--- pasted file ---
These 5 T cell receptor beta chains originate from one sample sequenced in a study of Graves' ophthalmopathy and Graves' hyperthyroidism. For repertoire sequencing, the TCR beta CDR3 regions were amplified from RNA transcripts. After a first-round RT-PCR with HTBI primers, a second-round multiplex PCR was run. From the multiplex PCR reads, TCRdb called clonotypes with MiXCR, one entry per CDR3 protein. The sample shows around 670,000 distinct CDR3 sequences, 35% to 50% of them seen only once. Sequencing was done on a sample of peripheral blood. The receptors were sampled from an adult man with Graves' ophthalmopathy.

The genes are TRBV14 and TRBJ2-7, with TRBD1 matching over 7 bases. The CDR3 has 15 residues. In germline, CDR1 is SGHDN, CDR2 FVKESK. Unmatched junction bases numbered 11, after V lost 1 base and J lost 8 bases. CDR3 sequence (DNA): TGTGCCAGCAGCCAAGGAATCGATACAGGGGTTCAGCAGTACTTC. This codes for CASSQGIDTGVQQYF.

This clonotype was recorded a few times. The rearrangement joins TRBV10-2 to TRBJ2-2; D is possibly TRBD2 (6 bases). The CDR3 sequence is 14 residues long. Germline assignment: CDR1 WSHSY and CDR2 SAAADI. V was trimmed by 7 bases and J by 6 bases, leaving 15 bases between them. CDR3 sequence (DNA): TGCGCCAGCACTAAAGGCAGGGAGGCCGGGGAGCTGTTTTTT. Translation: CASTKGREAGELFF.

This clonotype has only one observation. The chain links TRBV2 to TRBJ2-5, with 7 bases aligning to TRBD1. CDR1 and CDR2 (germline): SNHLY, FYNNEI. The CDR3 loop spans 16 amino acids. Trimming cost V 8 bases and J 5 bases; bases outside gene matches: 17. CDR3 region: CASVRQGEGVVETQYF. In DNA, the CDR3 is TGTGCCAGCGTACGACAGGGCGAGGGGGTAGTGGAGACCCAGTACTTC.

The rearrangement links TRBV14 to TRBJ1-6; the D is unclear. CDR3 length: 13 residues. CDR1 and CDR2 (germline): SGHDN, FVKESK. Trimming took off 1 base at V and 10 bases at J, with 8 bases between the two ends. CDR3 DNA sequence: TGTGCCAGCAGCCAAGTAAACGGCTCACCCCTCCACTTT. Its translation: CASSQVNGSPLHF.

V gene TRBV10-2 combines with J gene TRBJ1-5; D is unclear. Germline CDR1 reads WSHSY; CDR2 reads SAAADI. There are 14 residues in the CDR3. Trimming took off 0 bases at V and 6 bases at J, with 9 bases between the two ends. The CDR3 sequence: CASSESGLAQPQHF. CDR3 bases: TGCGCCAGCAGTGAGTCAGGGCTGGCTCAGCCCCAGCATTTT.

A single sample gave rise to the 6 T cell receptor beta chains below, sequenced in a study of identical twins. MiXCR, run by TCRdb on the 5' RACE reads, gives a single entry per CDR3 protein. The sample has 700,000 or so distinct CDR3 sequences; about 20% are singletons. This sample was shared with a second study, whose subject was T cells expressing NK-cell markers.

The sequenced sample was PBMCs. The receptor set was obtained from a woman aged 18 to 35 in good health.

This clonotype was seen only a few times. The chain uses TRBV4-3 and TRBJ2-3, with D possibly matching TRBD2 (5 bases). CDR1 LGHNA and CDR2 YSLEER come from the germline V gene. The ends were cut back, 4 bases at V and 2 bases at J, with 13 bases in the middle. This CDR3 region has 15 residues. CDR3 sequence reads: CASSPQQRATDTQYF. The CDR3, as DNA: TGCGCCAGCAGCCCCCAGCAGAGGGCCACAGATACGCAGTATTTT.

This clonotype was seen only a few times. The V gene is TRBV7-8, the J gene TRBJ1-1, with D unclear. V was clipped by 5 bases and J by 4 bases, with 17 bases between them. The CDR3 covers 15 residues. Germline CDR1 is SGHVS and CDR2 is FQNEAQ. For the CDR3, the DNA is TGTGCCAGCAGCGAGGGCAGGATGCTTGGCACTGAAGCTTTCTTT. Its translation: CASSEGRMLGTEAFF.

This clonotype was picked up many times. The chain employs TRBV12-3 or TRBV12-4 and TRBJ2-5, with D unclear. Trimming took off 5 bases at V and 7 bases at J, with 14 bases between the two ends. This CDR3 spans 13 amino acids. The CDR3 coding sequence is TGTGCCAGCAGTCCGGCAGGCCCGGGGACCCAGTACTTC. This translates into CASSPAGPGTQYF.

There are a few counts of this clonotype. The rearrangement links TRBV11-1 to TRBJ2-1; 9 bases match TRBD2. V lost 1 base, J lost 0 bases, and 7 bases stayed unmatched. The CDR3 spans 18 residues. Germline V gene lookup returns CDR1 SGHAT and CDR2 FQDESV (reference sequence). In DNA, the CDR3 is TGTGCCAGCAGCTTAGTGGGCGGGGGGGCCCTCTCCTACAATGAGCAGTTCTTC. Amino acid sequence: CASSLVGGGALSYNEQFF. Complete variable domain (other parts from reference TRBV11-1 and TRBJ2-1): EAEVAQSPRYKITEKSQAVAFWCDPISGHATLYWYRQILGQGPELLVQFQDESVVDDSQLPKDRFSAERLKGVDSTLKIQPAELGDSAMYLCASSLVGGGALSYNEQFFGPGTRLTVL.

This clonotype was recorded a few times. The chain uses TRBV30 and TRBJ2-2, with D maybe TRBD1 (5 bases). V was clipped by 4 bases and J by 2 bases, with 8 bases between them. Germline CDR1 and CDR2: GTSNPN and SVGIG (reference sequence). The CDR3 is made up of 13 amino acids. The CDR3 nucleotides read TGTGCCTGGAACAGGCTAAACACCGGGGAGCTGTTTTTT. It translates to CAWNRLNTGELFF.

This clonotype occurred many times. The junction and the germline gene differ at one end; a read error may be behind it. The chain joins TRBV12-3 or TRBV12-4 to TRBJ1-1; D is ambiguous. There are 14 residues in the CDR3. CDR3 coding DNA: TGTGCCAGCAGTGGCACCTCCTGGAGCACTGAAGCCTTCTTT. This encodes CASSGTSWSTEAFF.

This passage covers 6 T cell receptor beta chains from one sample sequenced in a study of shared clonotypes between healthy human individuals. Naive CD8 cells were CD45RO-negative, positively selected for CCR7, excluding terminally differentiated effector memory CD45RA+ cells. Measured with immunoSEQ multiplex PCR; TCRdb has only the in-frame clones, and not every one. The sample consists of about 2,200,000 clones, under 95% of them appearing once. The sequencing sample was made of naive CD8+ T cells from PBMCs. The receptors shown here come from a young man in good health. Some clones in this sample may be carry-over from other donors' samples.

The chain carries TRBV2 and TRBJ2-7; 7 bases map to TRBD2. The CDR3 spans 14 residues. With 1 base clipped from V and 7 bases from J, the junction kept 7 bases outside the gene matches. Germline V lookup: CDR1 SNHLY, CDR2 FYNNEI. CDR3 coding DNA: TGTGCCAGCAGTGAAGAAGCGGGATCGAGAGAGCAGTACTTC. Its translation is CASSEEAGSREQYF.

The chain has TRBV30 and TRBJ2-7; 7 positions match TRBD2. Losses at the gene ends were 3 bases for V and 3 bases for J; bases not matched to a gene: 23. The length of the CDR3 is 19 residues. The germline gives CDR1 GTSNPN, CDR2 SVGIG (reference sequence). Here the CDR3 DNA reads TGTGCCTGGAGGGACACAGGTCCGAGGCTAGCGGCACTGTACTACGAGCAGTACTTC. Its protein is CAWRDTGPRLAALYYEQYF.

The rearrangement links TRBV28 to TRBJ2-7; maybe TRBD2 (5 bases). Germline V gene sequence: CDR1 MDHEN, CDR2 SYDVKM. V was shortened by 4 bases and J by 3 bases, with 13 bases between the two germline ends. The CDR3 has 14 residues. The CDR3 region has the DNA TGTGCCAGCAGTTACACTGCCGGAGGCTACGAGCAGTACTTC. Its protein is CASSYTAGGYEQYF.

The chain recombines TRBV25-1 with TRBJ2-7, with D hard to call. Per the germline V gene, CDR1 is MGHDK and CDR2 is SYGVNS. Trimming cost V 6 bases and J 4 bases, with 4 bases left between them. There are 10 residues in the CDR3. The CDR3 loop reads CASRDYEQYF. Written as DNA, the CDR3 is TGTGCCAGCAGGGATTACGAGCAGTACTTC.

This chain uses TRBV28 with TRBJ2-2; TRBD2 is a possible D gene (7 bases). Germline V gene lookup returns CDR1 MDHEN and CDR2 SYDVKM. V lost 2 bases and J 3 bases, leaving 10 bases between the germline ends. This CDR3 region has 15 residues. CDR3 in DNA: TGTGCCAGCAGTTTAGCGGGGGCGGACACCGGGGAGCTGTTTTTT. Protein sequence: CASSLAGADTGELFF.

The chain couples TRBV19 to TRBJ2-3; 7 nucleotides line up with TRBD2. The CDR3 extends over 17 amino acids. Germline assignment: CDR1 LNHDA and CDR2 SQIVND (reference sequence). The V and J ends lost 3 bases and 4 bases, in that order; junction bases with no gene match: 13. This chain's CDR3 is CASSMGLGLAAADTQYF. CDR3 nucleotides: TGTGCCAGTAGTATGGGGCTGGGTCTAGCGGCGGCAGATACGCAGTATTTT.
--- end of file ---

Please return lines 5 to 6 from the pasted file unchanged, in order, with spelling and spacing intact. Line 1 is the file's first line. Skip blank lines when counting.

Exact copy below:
The rearrangement links TRBV14 to TRBJ1-6; the D is unclear. CDR3 length: 13 residues. CDR1 and CDR2 (germline): SGHDN, FVKESK. Trimming took off 1 base at V and 10 bases at J, with 8 bases between the two ends. CDR3 DNA sequence: TGTGCCAGCAGCCAAGTAAACGGCTCACCCCTCCACTTT. Its translation: CASSQVNGSPLHF.

V gene TRBV10-2 combines with J gene TRBJ1-5; D is unclear. Germline CDR1 reads WSHSY; CDR2 reads SAAADI. There are 14 residues in the CDR3. Trimming took off 0 bases at V and 6 bases at J, with 9 bases between the two ends. The CDR3 sequence: CASSESGLAQPQHF. CDR3 bases: TGCGCCAGCAGTGAGTCAGGGCTGGCTCAGCCCCAGCATTTT.